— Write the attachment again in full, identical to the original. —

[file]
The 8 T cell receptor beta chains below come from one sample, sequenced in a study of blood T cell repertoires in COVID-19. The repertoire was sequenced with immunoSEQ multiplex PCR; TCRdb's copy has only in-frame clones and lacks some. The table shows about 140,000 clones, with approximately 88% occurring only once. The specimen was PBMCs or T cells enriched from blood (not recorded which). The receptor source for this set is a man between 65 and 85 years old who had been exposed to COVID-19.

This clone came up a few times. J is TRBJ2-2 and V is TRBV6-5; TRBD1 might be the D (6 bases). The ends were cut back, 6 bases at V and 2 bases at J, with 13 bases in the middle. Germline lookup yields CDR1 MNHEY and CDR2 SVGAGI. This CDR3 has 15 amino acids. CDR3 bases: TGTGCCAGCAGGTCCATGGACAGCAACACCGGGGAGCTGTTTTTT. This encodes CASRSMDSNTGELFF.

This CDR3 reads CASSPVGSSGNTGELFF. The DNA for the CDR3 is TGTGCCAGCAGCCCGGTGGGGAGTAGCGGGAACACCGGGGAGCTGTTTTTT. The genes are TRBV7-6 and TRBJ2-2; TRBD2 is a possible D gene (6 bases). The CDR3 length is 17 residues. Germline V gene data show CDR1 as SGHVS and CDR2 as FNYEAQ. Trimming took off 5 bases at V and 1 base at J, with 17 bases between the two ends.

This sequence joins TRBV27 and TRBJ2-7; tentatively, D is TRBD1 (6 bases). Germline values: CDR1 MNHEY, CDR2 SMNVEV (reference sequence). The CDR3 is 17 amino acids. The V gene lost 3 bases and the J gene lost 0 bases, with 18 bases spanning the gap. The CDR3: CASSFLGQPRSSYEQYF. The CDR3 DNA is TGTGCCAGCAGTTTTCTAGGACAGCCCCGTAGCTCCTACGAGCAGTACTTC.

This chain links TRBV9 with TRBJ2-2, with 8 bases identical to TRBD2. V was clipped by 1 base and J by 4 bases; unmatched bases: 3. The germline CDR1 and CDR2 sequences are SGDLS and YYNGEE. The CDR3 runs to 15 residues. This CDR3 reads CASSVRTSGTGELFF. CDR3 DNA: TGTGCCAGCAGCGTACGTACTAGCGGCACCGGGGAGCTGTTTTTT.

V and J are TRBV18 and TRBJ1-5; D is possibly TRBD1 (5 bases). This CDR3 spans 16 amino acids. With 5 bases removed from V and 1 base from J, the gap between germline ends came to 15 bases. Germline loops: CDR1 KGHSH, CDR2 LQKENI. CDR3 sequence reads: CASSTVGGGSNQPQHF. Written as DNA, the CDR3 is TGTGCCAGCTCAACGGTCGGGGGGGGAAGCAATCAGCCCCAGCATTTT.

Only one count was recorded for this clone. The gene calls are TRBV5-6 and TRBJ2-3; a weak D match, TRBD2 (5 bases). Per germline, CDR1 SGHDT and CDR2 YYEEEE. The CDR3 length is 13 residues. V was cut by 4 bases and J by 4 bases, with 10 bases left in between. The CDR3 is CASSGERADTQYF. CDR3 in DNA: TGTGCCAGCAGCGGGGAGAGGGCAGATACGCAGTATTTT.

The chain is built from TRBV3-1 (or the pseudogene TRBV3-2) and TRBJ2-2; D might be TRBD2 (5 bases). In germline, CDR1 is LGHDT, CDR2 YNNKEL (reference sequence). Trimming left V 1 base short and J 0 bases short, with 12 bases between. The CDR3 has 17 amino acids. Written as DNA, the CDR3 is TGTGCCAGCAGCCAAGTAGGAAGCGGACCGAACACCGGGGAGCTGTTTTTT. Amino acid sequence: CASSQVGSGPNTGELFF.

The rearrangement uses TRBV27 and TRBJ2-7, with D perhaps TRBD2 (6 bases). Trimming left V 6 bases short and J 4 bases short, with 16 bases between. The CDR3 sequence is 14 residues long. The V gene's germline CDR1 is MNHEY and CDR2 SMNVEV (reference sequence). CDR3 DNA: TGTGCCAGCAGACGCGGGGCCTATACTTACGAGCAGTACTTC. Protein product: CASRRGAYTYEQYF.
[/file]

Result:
The 8 T cell receptor beta chains below come from one sample, sequenced in a study of blood T cell repertoires in COVID-19. The repertoire was sequenced with immunoSEQ multiplex PCR; TCRdb's copy has only in-frame clones and lacks some. The table shows about 140,000 clones, with approximately 88% occurring only once. The specimen was PBMCs or T cells enriched from blood (not recorded which). The receptor source for this set is a man between 65 and 85 years old who had been exposed to COVID-19.

This clone came up a few times. J is TRBJ2-2 and V is TRBV6-5; TRBD1 might be the D (6 bases). The ends were cut back, 6 bases at V and 2 bases at J, with 13 bases in the middle. Germline lookup yields CDR1 MNHEY and CDR2 SVGAGI. This CDR3 has 15 amino acids. CDR3 bases: TGTGCCAGCAGGTCCATGGACAGCAACACCGGGGAGCTGTTTTTT. This encodes CASRSMDSNTGELFF.

This CDR3 reads CASSPVGSSGNTGELFF. The DNA for the CDR3 is TGTGCCAGCAGCCCGGTGGGGAGTAGCGGGAACACCGGGGAGCTGTTTTTT. The genes are TRBV7-6 and TRBJ2-2; TRBD2 is a possible D gene (6 bases). The CDR3 length is 17 residues. Germline V gene data show CDR1 as SGHVS and CDR2 as FNYEAQ. Trimming took off 5 bases at V and 1 base at J, with 17 bases between the two ends.

This sequence joins TRBV27 and TRBJ2-7; tentatively, D is TRBD1 (6 bases). Germline values: CDR1 MNHEY, CDR2 SMNVEV (reference sequence). The CDR3 is 17 amino acids. The V gene lost 3 bases and the J gene lost 0 bases, with 18 bases spanning the gap. The CDR3: CASSFLGQPRSSYEQYF. The CDR3 DNA is TGTGCCAGCAGTTTTCTAGGACAGCCCCGTAGCTCCTACGAGCAGTACTTC.

This chain links TRBV9 with TRBJ2-2, with 8 bases identical to TRBD2. V was clipped by 1 base and J by 4 bases; unmatched bases: 3. The germline CDR1 and CDR2 sequences are SGDLS and YYNGEE. The CDR3 runs to 15 residues. This CDR3 reads CASSVRTSGTGELFF. CDR3 DNA: TGTGCCAGCAGCGTACGTACTAGCGGCACCGGGGAGCTGTTTTTT.

V and J are TRBV18 and TRBJ1-5; D is possibly TRBD1 (5 bases). This CDR3 spans 16 amino acids. With 5 bases removed from V and 1 base from J, the gap between germline ends came to 15 bases. Germline loops: CDR1 KGHSH, CDR2 LQKENI. CDR3 sequence reads: CASSTVGGGSNQPQHF. Written as DNA, the CDR3 is TGTGCCAGCTCAACGGTCGGGGGGGGAAGCAATCAGCCCCAGCATTTT.

Only one count was recorded for this clone. The gene calls are TRBV5-6 and TRBJ2-3; a weak D match, TRBD2 (5 bases). Per germline, CDR1 SGHDT and CDR2 YYEEEE. The CDR3 length is 13 residues. V was cut by 4 bases and J by 4 bases, with 10 bases left in between. The CDR3 is CASSGERADTQYF. CDR3 in DNA: TGTGCCAGCAGCGGGGAGAGGGCAGATACGCAGTATTTT.

The chain is built from TRBV3-1 (or the pseudogene TRBV3-2) and TRBJ2-2; D might be TRBD2 (5 bases). In germline, CDR1 is LGHDT, CDR2 YNNKEL (reference sequence). Trimming left V 1 base short and J 0 bases short, with 12 bases between. The CDR3 has 17 amino acids. Written as DNA, the CDR3 is TGTGCCAGCAGCCAAGTAGGAAGCGGACCGAACACCGGGGAGCTGTTTTTT. Amino acid sequence: CASSQVGSGPNTGELFF.

The rearrangement uses TRBV27 and TRBJ2-7, with D perhaps TRBD2 (6 bases). Trimming left V 6 bases short and J 4 bases short, with 16 bases between. The CDR3 sequence is 14 residues long. The V gene's germline CDR1 is MNHEY and CDR2 SMNVEV (reference sequence). CDR3 DNA: TGTGCCAGCAGACGCGGGGCCTATACTTACGAGCAGTACTTC. Protein product: CASRRGAYTYEQYF.